Chris Neary is a producer for On the Media.
The Definitions Behind Statistics
Friday, June 01, 2012 - 02:53 PM
Between 2009 and 2010 the number of children who died as result of abuse or neglect in Florida dropped from 197 to 136. That's a big drop from year-to-year. It turns out, however, that children might not actually be much safer in Florida since, according to the Miami Herald, the drop can be attributed the Department of Children and Family Services narrowing the definition of what is considered abuse and neglect.
Subtle word changes dramatically affecting statistics happens to be the topic the first story in this week's episode. In it, Brooke speaks Chris Woods from the Bureau of Investigative Journalism about the way the Obama Administration broadly defines "combatant" -- a strategy that might be keeping civilian casualty counts low.
But back to child neglect in Florida. Again, according to Miami Herald, prior to 2010 the Department of Children and Family Services recorded cases in which children died by drowning in a swimming pool or being smothered in bed when a parent rolls over onto them (the most common ways children die in Florida) as neglect or abuse. The Herald notes that in many of these cases parents are intoxicated. The Herald reports that in 2010, the Department began defining abuse and neglect as essentially "a willful act by the caregiver."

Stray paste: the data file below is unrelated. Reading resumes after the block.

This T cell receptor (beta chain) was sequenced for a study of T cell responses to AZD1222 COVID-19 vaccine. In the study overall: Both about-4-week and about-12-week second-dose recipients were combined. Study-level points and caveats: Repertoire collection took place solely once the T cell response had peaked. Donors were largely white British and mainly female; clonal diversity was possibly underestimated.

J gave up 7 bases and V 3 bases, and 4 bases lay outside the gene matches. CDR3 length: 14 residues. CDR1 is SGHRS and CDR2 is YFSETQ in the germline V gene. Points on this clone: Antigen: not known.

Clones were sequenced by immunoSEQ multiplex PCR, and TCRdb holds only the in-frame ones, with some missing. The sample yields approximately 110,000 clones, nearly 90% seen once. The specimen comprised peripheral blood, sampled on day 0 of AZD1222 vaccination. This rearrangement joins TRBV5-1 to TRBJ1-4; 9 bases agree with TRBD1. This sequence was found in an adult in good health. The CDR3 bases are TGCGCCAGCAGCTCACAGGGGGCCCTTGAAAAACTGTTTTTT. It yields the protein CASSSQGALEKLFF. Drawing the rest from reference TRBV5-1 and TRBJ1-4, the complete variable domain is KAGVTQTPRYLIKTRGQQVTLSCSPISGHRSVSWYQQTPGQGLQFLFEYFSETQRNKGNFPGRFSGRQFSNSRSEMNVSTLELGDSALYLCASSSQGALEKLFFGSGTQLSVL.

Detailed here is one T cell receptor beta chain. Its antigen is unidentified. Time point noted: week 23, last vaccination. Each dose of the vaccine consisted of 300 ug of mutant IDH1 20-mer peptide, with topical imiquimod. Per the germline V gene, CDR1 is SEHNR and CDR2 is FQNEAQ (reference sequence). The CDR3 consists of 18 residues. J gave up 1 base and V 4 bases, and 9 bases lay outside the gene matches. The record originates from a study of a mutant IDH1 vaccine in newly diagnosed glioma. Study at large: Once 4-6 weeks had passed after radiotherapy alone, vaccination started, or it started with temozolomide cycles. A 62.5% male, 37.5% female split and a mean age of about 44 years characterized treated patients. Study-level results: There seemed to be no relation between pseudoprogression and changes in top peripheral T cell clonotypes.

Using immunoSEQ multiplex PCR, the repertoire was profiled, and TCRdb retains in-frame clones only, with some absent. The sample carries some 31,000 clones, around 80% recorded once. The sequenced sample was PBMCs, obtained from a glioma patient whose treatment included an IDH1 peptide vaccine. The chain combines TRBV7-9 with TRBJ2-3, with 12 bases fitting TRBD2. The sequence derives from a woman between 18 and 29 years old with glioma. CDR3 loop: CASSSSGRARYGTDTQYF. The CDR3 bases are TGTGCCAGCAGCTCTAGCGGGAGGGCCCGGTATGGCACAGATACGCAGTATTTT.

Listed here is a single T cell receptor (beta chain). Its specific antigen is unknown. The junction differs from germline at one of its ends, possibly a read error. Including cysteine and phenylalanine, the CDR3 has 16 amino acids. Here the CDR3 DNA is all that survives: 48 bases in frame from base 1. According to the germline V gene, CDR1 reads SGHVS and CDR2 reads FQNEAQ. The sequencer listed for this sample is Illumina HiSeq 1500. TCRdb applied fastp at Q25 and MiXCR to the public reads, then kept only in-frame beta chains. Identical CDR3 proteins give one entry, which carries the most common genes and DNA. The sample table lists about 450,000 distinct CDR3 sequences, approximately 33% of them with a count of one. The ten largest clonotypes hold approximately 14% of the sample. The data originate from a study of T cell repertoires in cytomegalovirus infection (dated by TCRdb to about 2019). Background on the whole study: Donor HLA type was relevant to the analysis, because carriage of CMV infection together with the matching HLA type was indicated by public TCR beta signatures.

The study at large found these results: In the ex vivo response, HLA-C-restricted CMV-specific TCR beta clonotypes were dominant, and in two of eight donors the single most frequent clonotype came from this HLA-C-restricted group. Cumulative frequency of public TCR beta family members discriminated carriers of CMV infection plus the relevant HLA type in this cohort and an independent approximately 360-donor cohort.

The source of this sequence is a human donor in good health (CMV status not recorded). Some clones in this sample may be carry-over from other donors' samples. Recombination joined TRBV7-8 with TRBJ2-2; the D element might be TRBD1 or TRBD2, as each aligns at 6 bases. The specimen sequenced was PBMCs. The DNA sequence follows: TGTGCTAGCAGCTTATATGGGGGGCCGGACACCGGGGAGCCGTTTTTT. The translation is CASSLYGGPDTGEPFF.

Bruce McIntosh, a Florida doctor that heads that state's Department of Health's Child Protection Team said the new definition "assumes that a caretaker could credibly claim not to know that it was dangerous to leave a child unsupervised around a body of water."
There's no proof that the Florida DCF's intent was to deceive, but the episode underlines how looking at statistics alone - without understanding the way the numbers are being defined - is only half the story.